In the TP and its surrounding regions, however, the EDW seems clearer, as reported in previous studies, though there is still some debate on this (Duan and Xiao 2015; Guo et al. 2016; Mountain Research Initiative EDW Working Group 2015; Pepin et al. 2015; Yan and Liu 2014; Yan et al. 2016; You et al. 2016). For example, Yan and Liu (2014) analysed the change trends of mean, maximum, and minimum temperatures over the TP and reported a warming trend of 0.316 °C/decade in annual mean temperature over the TP for the period 1961–2012, based on data from 73 stations above the elevation of 2,000 m. Liu and Chen (2000) found higher warming at high elevations compared to low elevation regions in the TP. This result was later confirmed by numerical experiments (Chen et al. 2003), suggesting that such a phenomenon may continue in future climate change scenarios (Liu et al. 2009a). The varied conclusions are probably because of the differing data sets, periods of analysis, and lowland stations used for comparison (Kang et al. 2010). Using temperature trend magnitudes at 71 surface stations with elevations above 2,000 m a.s.l. in the eastern and central TP, for example, You et al. (2008b) failed to find an elevation dependency in the trends of temperature extremes in the eastern and central TP; nor did Ding and Zhang (2008) find the EDW phenomenon by analysing the change of temperature for mainland China as a whole. Wang et al. (2014, 2016) and You et al. (2017) indicate that analysis based on simple linear trend may not a good tool for the analysis of EDW on either the global scale or regional scale, probably because the warming in a high-elevation region is related not only to altitude but also to latitude.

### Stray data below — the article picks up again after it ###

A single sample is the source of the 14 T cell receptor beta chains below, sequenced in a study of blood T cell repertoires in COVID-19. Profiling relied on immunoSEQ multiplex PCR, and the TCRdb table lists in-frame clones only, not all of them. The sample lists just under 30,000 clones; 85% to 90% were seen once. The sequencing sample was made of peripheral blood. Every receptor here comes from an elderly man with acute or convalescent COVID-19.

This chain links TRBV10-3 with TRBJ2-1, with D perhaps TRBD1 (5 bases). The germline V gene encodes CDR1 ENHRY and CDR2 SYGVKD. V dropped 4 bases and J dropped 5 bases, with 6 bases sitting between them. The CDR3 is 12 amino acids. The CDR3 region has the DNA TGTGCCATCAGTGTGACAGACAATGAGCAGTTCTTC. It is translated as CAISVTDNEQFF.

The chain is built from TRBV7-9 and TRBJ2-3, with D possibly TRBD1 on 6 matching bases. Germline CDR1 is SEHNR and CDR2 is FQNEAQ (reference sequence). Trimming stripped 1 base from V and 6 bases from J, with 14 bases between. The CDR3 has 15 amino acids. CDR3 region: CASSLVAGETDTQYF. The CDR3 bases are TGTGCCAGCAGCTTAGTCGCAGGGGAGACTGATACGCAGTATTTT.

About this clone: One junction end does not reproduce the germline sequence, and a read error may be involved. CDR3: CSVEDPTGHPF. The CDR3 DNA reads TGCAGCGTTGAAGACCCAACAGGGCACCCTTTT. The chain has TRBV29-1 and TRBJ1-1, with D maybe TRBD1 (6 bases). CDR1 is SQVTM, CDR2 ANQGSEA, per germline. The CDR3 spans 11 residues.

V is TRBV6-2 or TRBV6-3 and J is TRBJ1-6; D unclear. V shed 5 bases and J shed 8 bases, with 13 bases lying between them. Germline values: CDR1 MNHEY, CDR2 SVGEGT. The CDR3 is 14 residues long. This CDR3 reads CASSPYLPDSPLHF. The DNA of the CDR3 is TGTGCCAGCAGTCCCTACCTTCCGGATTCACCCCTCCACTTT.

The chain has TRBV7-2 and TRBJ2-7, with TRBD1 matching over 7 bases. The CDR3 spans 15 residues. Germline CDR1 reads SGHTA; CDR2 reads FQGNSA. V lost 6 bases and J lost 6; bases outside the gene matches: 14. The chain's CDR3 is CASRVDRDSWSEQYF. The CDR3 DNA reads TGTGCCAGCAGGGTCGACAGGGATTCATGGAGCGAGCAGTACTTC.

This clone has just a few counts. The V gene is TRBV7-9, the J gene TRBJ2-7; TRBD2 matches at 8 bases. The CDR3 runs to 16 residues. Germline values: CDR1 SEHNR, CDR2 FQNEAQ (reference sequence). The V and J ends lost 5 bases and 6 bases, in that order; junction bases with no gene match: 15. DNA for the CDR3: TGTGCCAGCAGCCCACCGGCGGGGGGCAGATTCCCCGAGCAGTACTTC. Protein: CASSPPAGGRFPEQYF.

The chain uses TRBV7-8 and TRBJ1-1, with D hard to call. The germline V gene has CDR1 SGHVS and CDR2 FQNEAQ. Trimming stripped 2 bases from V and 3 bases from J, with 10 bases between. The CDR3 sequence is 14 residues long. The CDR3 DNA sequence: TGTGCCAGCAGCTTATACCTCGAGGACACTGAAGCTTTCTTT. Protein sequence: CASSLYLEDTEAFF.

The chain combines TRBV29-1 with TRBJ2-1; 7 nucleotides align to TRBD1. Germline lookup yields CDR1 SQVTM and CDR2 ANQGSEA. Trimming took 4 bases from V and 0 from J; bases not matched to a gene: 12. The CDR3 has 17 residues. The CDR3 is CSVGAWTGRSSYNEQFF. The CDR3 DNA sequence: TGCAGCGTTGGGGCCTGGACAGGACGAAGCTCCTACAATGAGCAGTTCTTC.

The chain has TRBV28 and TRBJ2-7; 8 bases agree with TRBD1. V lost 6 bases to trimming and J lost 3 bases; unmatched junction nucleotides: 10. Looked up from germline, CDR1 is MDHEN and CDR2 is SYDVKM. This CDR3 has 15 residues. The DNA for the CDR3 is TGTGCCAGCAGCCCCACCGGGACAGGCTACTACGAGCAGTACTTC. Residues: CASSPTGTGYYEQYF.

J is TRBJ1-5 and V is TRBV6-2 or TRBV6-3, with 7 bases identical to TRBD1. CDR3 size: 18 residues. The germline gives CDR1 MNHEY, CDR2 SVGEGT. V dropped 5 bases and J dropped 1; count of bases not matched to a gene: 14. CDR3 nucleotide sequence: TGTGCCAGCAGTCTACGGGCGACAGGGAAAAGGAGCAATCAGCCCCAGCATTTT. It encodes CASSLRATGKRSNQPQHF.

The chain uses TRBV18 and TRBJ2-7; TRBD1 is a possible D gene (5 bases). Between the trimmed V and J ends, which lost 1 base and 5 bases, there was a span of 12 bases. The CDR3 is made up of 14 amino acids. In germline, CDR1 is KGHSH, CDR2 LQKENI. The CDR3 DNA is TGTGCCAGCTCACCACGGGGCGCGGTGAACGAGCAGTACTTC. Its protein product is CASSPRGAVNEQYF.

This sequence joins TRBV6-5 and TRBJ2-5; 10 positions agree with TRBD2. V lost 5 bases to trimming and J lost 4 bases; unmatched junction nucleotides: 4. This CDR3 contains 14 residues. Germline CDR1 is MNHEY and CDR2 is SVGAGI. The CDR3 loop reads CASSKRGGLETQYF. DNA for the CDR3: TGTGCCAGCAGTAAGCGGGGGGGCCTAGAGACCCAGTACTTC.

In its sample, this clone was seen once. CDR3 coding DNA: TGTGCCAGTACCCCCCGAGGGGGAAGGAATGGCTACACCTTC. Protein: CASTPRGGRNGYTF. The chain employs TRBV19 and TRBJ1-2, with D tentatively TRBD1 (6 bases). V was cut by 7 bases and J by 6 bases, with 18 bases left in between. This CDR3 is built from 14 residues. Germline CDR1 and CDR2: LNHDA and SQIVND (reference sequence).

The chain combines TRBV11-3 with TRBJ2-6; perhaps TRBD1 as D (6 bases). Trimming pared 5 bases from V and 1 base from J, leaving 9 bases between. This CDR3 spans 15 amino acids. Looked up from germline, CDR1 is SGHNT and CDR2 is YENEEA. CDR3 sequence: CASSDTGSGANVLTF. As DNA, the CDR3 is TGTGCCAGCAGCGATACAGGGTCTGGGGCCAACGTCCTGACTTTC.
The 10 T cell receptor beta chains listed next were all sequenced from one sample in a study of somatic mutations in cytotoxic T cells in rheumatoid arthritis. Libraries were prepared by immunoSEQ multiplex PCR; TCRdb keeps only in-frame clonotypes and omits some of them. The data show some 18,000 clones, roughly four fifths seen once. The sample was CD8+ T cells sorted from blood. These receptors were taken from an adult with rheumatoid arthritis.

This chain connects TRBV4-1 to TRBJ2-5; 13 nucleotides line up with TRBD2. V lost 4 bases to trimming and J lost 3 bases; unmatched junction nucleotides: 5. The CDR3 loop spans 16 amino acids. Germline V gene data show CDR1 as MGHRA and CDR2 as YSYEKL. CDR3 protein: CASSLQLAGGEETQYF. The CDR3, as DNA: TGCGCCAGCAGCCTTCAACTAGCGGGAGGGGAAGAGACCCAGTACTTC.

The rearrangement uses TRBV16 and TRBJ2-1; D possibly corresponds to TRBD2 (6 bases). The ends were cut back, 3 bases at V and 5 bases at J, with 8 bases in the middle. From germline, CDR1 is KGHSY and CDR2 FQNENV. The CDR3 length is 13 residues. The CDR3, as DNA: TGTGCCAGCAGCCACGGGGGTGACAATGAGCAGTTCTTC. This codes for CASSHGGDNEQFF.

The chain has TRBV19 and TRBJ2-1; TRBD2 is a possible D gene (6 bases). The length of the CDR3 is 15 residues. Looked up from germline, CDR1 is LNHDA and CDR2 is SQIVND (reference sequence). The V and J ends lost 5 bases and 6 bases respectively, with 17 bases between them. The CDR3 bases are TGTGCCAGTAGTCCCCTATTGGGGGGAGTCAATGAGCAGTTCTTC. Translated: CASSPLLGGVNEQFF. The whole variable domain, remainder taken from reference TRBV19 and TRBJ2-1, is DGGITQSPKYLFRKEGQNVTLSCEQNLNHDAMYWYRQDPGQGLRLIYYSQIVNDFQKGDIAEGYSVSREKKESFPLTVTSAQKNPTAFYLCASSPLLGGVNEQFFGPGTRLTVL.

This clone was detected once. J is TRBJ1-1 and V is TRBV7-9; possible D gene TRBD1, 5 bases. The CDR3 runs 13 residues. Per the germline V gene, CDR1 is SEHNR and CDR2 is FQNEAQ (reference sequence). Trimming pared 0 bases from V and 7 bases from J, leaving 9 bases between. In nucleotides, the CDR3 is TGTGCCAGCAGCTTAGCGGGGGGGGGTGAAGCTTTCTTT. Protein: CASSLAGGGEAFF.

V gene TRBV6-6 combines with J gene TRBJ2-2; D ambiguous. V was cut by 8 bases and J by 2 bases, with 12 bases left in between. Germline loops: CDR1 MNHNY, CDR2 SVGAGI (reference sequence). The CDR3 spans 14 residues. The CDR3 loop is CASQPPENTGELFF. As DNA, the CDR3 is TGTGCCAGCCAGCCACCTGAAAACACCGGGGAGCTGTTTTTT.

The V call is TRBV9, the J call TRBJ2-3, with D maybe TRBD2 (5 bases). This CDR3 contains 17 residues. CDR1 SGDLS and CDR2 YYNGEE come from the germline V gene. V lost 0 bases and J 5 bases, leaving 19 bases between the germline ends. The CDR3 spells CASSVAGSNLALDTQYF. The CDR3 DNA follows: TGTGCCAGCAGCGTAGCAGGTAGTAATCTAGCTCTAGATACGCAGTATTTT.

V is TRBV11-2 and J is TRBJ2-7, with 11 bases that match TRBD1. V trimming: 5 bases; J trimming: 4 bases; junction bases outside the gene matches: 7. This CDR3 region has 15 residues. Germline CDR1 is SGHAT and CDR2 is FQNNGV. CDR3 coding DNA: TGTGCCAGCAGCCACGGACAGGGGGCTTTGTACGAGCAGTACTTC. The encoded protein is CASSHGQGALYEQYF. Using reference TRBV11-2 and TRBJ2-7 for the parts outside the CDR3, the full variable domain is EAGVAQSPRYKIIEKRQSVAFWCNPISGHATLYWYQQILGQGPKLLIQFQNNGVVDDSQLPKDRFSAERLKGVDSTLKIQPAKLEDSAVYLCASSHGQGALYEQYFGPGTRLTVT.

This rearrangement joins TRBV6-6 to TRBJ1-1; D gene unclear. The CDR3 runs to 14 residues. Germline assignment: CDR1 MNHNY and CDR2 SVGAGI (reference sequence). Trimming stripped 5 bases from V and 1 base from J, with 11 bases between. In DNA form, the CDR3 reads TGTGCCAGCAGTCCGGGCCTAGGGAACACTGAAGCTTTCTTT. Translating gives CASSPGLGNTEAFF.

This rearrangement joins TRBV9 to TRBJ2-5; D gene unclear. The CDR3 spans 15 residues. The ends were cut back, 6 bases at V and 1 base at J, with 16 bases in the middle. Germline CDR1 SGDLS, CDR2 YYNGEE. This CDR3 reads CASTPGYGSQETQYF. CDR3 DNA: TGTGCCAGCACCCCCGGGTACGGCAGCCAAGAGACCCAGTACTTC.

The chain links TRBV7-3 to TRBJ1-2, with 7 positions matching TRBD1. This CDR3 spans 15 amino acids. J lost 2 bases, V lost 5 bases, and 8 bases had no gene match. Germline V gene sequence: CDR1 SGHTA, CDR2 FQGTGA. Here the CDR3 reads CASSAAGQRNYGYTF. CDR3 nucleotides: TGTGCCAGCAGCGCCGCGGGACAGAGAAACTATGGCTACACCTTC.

Recent study shows that change in extreme cold events in the HKH in the last decades appear to be more sensitive to elevation, with cold nights and cold days decreasing with elevation, and the change in warm extremes showed no detectable relationship with elevation (Sun et al. 2017b). During 1961–2015, FD and minimum Tmin also had a good relationship with elevation, and the trend in FD decreased with an increase in elevation while the trend in minimum Tmin increased with an increase in elevation (Ren and Shrestha 2017; Sun et al. 2017b). This shows that the EDW in the HKH over the last decades may have been represented by the dependence of minimum temperature on elevation.